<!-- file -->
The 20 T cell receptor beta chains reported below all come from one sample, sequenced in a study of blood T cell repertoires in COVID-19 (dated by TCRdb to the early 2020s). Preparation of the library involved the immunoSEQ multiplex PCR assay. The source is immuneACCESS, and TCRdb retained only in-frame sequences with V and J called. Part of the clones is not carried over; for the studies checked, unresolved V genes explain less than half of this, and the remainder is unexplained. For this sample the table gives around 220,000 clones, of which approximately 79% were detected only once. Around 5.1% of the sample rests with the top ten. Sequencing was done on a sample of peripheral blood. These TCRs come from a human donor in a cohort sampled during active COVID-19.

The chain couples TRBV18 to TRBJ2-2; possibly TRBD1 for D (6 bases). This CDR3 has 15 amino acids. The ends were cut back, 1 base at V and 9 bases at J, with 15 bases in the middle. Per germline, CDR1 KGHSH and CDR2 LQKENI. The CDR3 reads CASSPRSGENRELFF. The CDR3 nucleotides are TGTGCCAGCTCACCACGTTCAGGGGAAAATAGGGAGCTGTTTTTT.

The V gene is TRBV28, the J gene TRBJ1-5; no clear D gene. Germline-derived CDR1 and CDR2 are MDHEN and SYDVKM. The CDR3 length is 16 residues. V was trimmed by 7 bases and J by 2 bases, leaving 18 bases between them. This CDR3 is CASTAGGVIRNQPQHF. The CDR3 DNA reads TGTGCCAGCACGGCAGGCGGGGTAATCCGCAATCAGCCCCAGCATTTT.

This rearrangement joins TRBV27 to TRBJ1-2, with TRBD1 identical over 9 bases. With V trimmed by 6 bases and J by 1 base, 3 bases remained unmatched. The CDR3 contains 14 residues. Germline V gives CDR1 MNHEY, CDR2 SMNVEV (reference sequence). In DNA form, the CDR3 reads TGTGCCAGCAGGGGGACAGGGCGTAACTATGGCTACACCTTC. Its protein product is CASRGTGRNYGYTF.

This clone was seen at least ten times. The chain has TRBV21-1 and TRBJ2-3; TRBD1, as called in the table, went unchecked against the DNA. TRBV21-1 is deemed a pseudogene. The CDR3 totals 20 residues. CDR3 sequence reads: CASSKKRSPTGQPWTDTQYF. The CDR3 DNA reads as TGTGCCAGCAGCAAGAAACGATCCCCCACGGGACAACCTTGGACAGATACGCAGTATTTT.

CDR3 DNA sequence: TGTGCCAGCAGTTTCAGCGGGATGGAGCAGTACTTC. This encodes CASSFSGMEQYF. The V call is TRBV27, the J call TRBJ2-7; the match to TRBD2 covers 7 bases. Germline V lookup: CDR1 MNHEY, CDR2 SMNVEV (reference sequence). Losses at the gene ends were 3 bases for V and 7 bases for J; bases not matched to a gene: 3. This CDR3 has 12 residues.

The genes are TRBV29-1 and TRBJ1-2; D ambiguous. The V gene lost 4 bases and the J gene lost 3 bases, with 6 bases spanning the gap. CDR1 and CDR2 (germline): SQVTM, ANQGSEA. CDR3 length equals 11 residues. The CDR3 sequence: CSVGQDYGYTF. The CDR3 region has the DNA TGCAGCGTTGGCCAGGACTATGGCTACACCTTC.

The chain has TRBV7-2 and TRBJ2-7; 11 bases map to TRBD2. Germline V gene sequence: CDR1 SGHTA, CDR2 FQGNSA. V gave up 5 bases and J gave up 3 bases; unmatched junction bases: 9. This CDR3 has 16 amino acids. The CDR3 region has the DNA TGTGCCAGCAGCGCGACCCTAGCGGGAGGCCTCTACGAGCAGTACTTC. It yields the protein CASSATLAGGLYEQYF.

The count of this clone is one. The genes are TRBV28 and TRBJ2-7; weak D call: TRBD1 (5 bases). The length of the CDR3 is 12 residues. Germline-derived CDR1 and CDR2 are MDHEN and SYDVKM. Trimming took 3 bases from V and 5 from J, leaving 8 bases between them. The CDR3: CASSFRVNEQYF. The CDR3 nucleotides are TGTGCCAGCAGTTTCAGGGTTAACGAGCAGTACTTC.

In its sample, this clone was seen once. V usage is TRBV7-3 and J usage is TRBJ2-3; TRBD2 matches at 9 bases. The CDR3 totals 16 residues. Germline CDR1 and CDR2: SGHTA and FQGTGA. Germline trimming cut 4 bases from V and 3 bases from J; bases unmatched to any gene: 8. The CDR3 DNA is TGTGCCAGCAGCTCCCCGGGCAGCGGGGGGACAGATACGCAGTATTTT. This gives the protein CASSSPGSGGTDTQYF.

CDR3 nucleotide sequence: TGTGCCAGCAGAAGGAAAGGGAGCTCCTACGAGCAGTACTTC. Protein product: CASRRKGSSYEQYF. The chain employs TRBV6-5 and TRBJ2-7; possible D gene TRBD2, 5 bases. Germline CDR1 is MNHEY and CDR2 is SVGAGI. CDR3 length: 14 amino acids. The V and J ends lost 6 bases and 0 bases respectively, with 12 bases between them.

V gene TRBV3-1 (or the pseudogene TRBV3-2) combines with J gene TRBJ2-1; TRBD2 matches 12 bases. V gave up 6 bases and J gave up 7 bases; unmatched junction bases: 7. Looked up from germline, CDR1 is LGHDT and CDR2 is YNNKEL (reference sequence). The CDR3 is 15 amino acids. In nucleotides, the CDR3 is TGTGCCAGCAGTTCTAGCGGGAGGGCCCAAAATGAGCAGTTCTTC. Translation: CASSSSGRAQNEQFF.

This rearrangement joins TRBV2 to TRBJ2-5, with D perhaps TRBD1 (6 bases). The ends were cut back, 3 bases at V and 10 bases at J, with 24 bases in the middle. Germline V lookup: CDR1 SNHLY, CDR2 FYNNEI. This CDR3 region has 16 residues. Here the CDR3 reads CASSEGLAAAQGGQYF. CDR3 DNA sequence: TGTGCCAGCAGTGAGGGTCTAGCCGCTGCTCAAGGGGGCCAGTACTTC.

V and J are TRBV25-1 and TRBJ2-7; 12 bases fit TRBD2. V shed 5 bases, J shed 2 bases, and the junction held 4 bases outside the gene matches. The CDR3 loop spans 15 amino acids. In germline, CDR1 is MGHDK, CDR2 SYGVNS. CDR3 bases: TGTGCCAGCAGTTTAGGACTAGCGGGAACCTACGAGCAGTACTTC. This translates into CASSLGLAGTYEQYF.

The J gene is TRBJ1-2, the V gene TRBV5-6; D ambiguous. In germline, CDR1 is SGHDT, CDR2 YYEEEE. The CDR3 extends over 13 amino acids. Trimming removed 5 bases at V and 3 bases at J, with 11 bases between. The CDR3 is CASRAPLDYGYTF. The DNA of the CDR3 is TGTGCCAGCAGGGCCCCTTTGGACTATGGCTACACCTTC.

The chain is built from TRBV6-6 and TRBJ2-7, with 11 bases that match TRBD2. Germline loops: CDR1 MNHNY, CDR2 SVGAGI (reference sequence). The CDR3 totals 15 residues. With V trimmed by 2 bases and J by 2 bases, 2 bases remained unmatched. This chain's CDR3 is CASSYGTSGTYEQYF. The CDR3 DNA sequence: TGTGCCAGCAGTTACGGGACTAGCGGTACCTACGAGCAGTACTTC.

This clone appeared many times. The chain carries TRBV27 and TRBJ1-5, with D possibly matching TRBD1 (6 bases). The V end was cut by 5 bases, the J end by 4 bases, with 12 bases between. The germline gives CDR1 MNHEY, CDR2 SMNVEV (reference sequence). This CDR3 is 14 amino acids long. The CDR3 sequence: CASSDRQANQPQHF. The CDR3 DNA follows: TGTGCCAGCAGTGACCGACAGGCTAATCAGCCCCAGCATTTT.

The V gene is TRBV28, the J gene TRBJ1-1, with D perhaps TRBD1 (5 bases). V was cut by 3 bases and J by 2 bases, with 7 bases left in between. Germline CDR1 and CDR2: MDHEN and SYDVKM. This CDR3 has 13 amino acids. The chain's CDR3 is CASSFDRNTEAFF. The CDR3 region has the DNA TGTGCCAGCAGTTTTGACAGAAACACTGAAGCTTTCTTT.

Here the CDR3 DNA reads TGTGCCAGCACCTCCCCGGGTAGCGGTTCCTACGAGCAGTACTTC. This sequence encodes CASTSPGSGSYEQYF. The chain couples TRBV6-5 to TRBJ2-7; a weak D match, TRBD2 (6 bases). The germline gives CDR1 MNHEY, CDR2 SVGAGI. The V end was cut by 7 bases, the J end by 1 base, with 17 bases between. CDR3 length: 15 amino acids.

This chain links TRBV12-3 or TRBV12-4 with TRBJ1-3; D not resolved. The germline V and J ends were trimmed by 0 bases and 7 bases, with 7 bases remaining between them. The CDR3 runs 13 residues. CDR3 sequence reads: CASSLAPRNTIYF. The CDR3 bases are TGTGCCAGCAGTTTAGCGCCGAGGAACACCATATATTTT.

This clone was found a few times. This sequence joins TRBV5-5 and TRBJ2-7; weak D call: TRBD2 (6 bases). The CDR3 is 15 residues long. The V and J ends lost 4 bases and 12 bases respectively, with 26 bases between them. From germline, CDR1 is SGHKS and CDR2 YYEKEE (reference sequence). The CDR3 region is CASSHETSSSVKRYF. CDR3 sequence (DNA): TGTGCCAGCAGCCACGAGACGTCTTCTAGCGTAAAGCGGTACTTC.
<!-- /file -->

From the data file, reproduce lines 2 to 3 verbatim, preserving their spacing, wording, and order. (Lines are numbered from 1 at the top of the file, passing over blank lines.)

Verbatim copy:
The chain couples TRBV18 to TRBJ2-2; possibly TRBD1 for D (6 bases). This CDR3 has 15 amino acids. The ends were cut back, 1 base at V and 9 bases at J, with 15 bases in the middle. Per germline, CDR1 KGHSH and CDR2 LQKENI. The CDR3 reads CASSPRSGENRELFF. The CDR3 nucleotides are TGTGCCAGCTCACCACGTTCAGGGGAAAATAGGGAGCTGTTTTTT.

The V gene is TRBV28, the J gene TRBJ1-5; no clear D gene. Germline-derived CDR1 and CDR2 are MDHEN and SYDVKM. The CDR3 length is 16 residues. V was trimmed by 7 bases and J by 2 bases, leaving 18 bases between them. This CDR3 is CASTAGGVIRNQPQHF. The CDR3 DNA reads TGTGCCAGCACGGCAGGCGGGGTAATCCGCAATCAGCCCCAGCATTTT.